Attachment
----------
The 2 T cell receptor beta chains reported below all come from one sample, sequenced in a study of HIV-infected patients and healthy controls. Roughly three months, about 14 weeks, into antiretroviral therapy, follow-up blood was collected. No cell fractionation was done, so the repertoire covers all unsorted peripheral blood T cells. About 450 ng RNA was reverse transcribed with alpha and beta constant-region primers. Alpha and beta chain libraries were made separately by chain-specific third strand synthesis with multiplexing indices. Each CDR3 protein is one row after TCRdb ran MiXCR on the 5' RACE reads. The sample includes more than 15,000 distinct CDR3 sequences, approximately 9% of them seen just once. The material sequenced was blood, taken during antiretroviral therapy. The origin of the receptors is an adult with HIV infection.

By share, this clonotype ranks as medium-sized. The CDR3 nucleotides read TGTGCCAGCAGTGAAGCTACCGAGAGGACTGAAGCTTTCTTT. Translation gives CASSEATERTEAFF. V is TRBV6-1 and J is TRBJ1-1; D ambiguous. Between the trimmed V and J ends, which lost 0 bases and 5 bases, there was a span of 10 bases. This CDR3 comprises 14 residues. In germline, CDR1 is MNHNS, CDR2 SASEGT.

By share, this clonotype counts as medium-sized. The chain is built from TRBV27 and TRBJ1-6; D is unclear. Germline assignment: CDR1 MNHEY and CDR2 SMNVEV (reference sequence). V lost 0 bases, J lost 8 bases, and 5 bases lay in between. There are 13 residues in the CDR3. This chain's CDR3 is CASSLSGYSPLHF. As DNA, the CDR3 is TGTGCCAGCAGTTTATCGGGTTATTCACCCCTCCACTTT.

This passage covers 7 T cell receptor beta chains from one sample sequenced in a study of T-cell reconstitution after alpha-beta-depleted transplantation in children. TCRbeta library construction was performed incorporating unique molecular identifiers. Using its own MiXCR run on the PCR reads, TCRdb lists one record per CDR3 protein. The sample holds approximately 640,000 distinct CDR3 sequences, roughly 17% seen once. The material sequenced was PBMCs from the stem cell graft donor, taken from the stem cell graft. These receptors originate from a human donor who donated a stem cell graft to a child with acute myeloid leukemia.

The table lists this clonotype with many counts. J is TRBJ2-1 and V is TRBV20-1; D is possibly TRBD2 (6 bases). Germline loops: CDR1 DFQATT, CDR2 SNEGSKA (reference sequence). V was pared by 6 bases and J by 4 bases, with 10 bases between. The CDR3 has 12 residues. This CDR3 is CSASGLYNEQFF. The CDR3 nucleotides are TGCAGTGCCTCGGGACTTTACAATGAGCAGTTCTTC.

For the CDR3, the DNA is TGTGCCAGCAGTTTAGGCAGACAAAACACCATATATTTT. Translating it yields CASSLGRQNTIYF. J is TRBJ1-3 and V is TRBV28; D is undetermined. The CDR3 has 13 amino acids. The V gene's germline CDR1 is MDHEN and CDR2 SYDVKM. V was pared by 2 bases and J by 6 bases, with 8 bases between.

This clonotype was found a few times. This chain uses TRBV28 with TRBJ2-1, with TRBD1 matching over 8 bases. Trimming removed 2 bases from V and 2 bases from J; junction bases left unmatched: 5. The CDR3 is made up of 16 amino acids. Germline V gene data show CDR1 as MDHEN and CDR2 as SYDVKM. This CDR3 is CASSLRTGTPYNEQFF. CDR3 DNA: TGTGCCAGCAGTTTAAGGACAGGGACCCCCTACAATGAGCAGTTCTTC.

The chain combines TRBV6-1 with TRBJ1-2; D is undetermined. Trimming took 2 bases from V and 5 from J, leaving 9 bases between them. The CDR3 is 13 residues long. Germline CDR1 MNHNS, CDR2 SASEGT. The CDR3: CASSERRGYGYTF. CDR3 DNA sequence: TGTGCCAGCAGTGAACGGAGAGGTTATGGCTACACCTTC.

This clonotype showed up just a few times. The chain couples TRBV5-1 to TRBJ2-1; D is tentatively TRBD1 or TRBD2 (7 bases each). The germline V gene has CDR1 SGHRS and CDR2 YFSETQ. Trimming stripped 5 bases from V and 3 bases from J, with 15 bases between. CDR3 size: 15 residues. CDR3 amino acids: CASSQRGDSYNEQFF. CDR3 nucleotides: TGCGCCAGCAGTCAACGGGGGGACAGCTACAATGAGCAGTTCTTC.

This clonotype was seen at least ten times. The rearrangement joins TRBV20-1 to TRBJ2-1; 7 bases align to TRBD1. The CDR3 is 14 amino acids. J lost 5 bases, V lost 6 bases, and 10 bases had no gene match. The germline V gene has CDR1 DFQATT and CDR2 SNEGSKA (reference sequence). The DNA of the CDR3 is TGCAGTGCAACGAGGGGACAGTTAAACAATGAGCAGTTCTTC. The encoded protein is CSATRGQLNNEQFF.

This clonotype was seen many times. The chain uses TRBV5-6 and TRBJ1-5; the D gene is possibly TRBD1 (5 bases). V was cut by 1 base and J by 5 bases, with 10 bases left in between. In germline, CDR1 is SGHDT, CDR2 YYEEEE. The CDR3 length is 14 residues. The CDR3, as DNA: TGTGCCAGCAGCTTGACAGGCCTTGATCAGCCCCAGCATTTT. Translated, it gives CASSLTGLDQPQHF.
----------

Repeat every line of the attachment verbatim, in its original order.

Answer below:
The 2 T cell receptor beta chains reported below all come from one sample, sequenced in a study of HIV-infected patients and healthy controls. Roughly three months, about 14 weeks, into antiretroviral therapy, follow-up blood was collected. No cell fractionation was done, so the repertoire covers all unsorted peripheral blood T cells. About 450 ng RNA was reverse transcribed with alpha and beta constant-region primers. Alpha and beta chain libraries were made separately by chain-specific third strand synthesis with multiplexing indices. Each CDR3 protein is one row after TCRdb ran MiXCR on the 5' RACE reads. The sample includes more than 15,000 distinct CDR3 sequences, approximately 9% of them seen just once. The material sequenced was blood, taken during antiretroviral therapy. The origin of the receptors is an adult with HIV infection.

By share, this clonotype ranks as medium-sized. The CDR3 nucleotides read TGTGCCAGCAGTGAAGCTACCGAGAGGACTGAAGCTTTCTTT. Translation gives CASSEATERTEAFF. V is TRBV6-1 and J is TRBJ1-1; D ambiguous. Between the trimmed V and J ends, which lost 0 bases and 5 bases, there was a span of 10 bases. This CDR3 comprises 14 residues. In germline, CDR1 is MNHNS, CDR2 SASEGT.

By share, this clonotype counts as medium-sized. The chain is built from TRBV27 and TRBJ1-6; D is unclear. Germline assignment: CDR1 MNHEY and CDR2 SMNVEV (reference sequence). V lost 0 bases, J lost 8 bases, and 5 bases lay in between. There are 13 residues in the CDR3. This chain's CDR3 is CASSLSGYSPLHF. As DNA, the CDR3 is TGTGCCAGCAGTTTATCGGGTTATTCACCCCTCCACTTT.

This passage covers 7 T cell receptor beta chains from one sample sequenced in a study of T-cell reconstitution after alpha-beta-depleted transplantation in children. TCRbeta library construction was performed incorporating unique molecular identifiers. Using its own MiXCR run on the PCR reads, TCRdb lists one record per CDR3 protein. The sample holds approximately 640,000 distinct CDR3 sequences, roughly 17% seen once. The material sequenced was PBMCs from the stem cell graft donor, taken from the stem cell graft. These receptors originate from a human donor who donated a stem cell graft to a child with acute myeloid leukemia.

The table lists this clonotype with many counts. J is TRBJ2-1 and V is TRBV20-1; D is possibly TRBD2 (6 bases). Germline loops: CDR1 DFQATT, CDR2 SNEGSKA (reference sequence). V was pared by 6 bases and J by 4 bases, with 10 bases between. The CDR3 has 12 residues. This CDR3 is CSASGLYNEQFF. The CDR3 nucleotides are TGCAGTGCCTCGGGACTTTACAATGAGCAGTTCTTC.

For the CDR3, the DNA is TGTGCCAGCAGTTTAGGCAGACAAAACACCATATATTTT. Translating it yields CASSLGRQNTIYF. J is TRBJ1-3 and V is TRBV28; D is undetermined. The CDR3 has 13 amino acids. The V gene's germline CDR1 is MDHEN and CDR2 SYDVKM. V was pared by 2 bases and J by 6 bases, with 8 bases between.

This clonotype was found a few times. This chain uses TRBV28 with TRBJ2-1, with TRBD1 matching over 8 bases. Trimming removed 2 bases from V and 2 bases from J; junction bases left unmatched: 5. The CDR3 is made up of 16 amino acids. Germline V gene data show CDR1 as MDHEN and CDR2 as SYDVKM. This CDR3 is CASSLRTGTPYNEQFF. CDR3 DNA: TGTGCCAGCAGTTTAAGGACAGGGACCCCCTACAATGAGCAGTTCTTC.

The chain combines TRBV6-1 with TRBJ1-2; D is undetermined. Trimming took 2 bases from V and 5 from J, leaving 9 bases between them. The CDR3 is 13 residues long. Germline CDR1 MNHNS, CDR2 SASEGT. The CDR3: CASSERRGYGYTF. CDR3 DNA sequence: TGTGCCAGCAGTGAACGGAGAGGTTATGGCTACACCTTC.

This clonotype showed up just a few times. The chain couples TRBV5-1 to TRBJ2-1; D is tentatively TRBD1 or TRBD2 (7 bases each). The germline V gene has CDR1 SGHRS and CDR2 YFSETQ. Trimming stripped 5 bases from V and 3 bases from J, with 15 bases between. CDR3 size: 15 residues. CDR3 amino acids: CASSQRGDSYNEQFF. CDR3 nucleotides: TGCGCCAGCAGTCAACGGGGGGACAGCTACAATGAGCAGTTCTTC.

This clonotype was seen at least ten times. The rearrangement joins TRBV20-1 to TRBJ2-1; 7 bases align to TRBD1. The CDR3 is 14 amino acids. J lost 5 bases, V lost 6 bases, and 10 bases had no gene match. The germline V gene has CDR1 DFQATT and CDR2 SNEGSKA (reference sequence). The DNA of the CDR3 is TGCAGTGCAACGAGGGGACAGTTAAACAATGAGCAGTTCTTC. The encoded protein is CSATRGQLNNEQFF.

This clonotype was seen many times. The chain uses TRBV5-6 and TRBJ1-5; the D gene is possibly TRBD1 (5 bases). V was cut by 1 base and J by 5 bases, with 10 bases left in between. In germline, CDR1 is SGHDT, CDR2 YYEEEE. The CDR3 length is 14 residues. The CDR3, as DNA: TGTGCCAGCAGCTTGACAGGCCTTGATCAGCCCCAGCATTTT. Translated, it gives CASSLTGLDQPQHF.